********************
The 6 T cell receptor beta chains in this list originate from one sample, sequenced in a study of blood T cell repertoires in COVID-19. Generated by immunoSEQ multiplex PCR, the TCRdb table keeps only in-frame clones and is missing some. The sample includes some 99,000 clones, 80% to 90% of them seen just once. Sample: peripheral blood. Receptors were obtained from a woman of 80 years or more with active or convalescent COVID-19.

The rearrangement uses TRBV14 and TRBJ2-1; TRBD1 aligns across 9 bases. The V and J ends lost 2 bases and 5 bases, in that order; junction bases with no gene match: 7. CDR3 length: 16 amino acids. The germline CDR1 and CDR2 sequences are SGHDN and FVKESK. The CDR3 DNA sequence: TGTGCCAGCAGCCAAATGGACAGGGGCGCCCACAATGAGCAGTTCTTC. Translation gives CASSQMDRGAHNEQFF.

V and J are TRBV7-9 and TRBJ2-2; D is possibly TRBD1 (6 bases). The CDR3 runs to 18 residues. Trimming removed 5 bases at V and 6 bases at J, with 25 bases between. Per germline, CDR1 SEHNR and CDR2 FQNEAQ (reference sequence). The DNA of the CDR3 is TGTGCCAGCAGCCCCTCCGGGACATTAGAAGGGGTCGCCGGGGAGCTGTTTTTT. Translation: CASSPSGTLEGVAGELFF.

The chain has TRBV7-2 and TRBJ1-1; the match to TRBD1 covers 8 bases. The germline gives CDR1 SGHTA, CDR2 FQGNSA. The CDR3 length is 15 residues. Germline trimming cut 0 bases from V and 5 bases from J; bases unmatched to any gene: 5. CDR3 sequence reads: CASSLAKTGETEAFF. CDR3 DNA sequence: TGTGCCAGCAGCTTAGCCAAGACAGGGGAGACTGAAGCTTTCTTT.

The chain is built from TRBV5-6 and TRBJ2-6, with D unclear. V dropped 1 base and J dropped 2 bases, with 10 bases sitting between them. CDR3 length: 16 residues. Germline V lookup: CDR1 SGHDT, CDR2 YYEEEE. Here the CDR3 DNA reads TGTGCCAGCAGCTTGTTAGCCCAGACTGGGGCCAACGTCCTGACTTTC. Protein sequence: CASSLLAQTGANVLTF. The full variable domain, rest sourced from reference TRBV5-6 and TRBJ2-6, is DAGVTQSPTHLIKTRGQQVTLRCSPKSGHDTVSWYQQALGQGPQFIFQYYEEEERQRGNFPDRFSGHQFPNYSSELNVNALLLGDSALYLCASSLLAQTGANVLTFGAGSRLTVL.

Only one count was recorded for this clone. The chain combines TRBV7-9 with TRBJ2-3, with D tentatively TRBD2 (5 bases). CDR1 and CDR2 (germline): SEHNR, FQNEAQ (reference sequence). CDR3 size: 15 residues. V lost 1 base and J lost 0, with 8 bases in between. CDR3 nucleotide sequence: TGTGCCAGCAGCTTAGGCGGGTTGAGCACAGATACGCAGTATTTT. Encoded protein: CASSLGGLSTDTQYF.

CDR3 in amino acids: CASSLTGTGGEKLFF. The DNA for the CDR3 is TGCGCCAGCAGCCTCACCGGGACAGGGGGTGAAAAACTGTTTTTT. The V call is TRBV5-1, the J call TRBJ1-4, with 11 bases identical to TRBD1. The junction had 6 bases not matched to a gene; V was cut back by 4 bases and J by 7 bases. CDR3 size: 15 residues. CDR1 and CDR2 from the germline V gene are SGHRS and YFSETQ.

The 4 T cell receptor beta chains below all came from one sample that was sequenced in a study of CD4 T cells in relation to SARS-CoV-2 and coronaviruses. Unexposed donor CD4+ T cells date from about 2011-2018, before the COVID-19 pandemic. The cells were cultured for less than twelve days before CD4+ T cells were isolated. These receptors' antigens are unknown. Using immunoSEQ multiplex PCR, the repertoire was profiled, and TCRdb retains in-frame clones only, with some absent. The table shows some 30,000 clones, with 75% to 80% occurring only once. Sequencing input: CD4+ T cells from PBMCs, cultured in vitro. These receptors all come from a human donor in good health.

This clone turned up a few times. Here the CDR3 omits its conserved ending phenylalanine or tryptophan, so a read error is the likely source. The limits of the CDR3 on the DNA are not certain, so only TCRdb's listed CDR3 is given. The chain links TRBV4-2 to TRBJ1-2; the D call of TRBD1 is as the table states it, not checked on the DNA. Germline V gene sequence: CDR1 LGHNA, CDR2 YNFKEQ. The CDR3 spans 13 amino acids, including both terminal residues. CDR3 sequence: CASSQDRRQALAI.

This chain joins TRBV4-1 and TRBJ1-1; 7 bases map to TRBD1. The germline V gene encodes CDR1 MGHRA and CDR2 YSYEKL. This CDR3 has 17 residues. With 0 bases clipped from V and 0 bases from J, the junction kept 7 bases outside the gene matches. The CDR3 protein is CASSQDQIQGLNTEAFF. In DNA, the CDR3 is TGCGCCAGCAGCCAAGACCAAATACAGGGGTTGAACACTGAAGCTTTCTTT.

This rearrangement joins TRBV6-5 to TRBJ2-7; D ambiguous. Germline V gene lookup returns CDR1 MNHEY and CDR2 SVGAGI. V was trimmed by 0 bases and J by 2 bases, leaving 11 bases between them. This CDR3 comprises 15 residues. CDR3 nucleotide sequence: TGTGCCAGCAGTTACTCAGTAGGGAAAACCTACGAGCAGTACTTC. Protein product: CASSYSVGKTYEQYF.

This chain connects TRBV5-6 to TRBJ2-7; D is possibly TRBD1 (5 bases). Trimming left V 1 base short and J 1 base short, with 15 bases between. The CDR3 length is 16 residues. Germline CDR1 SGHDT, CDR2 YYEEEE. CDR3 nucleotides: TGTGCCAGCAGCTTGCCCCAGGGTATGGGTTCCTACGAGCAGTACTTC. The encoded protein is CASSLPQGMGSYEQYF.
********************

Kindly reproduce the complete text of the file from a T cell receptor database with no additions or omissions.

The 6 T cell receptor beta chains in this list originate from one sample, sequenced in a study of blood T cell repertoires in COVID-19. Generated by immunoSEQ multiplex PCR, the TCRdb table keeps only in-frame clones and is missing some. The sample includes some 99,000 clones, 80% to 90% of them seen just once. Sample: peripheral blood. Receptors were obtained from a woman of 80 years or more with active or convalescent COVID-19.

The rearrangement uses TRBV14 and TRBJ2-1; TRBD1 aligns across 9 bases. The V and J ends lost 2 bases and 5 bases, in that order; junction bases with no gene match: 7. CDR3 length: 16 amino acids. The germline CDR1 and CDR2 sequences are SGHDN and FVKESK. The CDR3 DNA sequence: TGTGCCAGCAGCCAAATGGACAGGGGCGCCCACAATGAGCAGTTCTTC. Translation gives CASSQMDRGAHNEQFF.

V and J are TRBV7-9 and TRBJ2-2; D is possibly TRBD1 (6 bases). The CDR3 runs to 18 residues. Trimming removed 5 bases at V and 6 bases at J, with 25 bases between. Per germline, CDR1 SEHNR and CDR2 FQNEAQ (reference sequence). The DNA of the CDR3 is TGTGCCAGCAGCCCCTCCGGGACATTAGAAGGGGTCGCCGGGGAGCTGTTTTTT. Translation: CASSPSGTLEGVAGELFF.

The chain has TRBV7-2 and TRBJ1-1; the match to TRBD1 covers 8 bases. The germline gives CDR1 SGHTA, CDR2 FQGNSA. The CDR3 length is 15 residues. Germline trimming cut 0 bases from V and 5 bases from J; bases unmatched to any gene: 5. CDR3 sequence reads: CASSLAKTGETEAFF. CDR3 DNA sequence: TGTGCCAGCAGCTTAGCCAAGACAGGGGAGACTGAAGCTTTCTTT.

The chain is built from TRBV5-6 and TRBJ2-6, with D unclear. V dropped 1 base and J dropped 2 bases, with 10 bases sitting between them. CDR3 length: 16 residues. Germline V lookup: CDR1 SGHDT, CDR2 YYEEEE. Here the CDR3 DNA reads TGTGCCAGCAGCTTGTTAGCCCAGACTGGGGCCAACGTCCTGACTTTC. Protein sequence: CASSLLAQTGANVLTF. The full variable domain, rest sourced from reference TRBV5-6 and TRBJ2-6, is DAGVTQSPTHLIKTRGQQVTLRCSPKSGHDTVSWYQQALGQGPQFIFQYYEEEERQRGNFPDRFSGHQFPNYSSELNVNALLLGDSALYLCASSLLAQTGANVLTFGAGSRLTVL.

Only one count was recorded for this clone. The chain combines TRBV7-9 with TRBJ2-3, with D tentatively TRBD2 (5 bases). CDR1 and CDR2 (germline): SEHNR, FQNEAQ (reference sequence). CDR3 size: 15 residues. V lost 1 base and J lost 0, with 8 bases in between. CDR3 nucleotide sequence: TGTGCCAGCAGCTTAGGCGGGTTGAGCACAGATACGCAGTATTTT. Encoded protein: CASSLGGLSTDTQYF.

CDR3 in amino acids: CASSLTGTGGEKLFF. The DNA for the CDR3 is TGCGCCAGCAGCCTCACCGGGACAGGGGGTGAAAAACTGTTTTTT. The V call is TRBV5-1, the J call TRBJ1-4, with 11 bases identical to TRBD1. The junction had 6 bases not matched to a gene; V was cut back by 4 bases and J by 7 bases. CDR3 size: 15 residues. CDR1 and CDR2 from the germline V gene are SGHRS and YFSETQ.

The 4 T cell receptor beta chains below all came from one sample that was sequenced in a study of CD4 T cells in relation to SARS-CoV-2 and coronaviruses. Unexposed donor CD4+ T cells date from about 2011-2018, before the COVID-19 pandemic. The cells were cultured for less than twelve days before CD4+ T cells were isolated. These receptors' antigens are unknown. Using immunoSEQ multiplex PCR, the repertoire was profiled, and TCRdb retains in-frame clones only, with some absent. The table shows some 30,000 clones, with 75% to 80% occurring only once. Sequencing input: CD4+ T cells from PBMCs, cultured in vitro. These receptors all come from a human donor in good health.

This clone turned up a few times. Here the CDR3 omits its conserved ending phenylalanine or tryptophan, so a read error is the likely source. The limits of the CDR3 on the DNA are not certain, so only TCRdb's listed CDR3 is given. The chain links TRBV4-2 to TRBJ1-2; the D call of TRBD1 is as the table states it, not checked on the DNA. Germline V gene sequence: CDR1 LGHNA, CDR2 YNFKEQ. The CDR3 spans 13 amino acids, including both terminal residues. CDR3 sequence: CASSQDRRQALAI.

This chain joins TRBV4-1 and TRBJ1-1; 7 bases map to TRBD1. The germline V gene encodes CDR1 MGHRA and CDR2 YSYEKL. This CDR3 has 17 residues. With 0 bases clipped from V and 0 bases from J, the junction kept 7 bases outside the gene matches. The CDR3 protein is CASSQDQIQGLNTEAFF. In DNA, the CDR3 is TGCGCCAGCAGCCAAGACCAAATACAGGGGTTGAACACTGAAGCTTTCTTT.

This rearrangement joins TRBV6-5 to TRBJ2-7; D ambiguous. Germline V gene lookup returns CDR1 MNHEY and CDR2 SVGAGI. V was trimmed by 0 bases and J by 2 bases, leaving 11 bases between them. This CDR3 comprises 15 residues. CDR3 nucleotide sequence: TGTGCCAGCAGTTACTCAGTAGGGAAAACCTACGAGCAGTACTTC. Protein product: CASSYSVGKTYEQYF.

This chain connects TRBV5-6 to TRBJ2-7; D is possibly TRBD1 (5 bases). Trimming left V 1 base short and J 1 base short, with 15 bases between. The CDR3 length is 16 residues. Germline CDR1 SGHDT, CDR2 YYEEEE. CDR3 nucleotides: TGTGCCAGCAGCTTGCCCCAGGGTATGGGTTCCTACGAGCAGTACTTC. The encoded protein is CASSLPQGMGSYEQYF.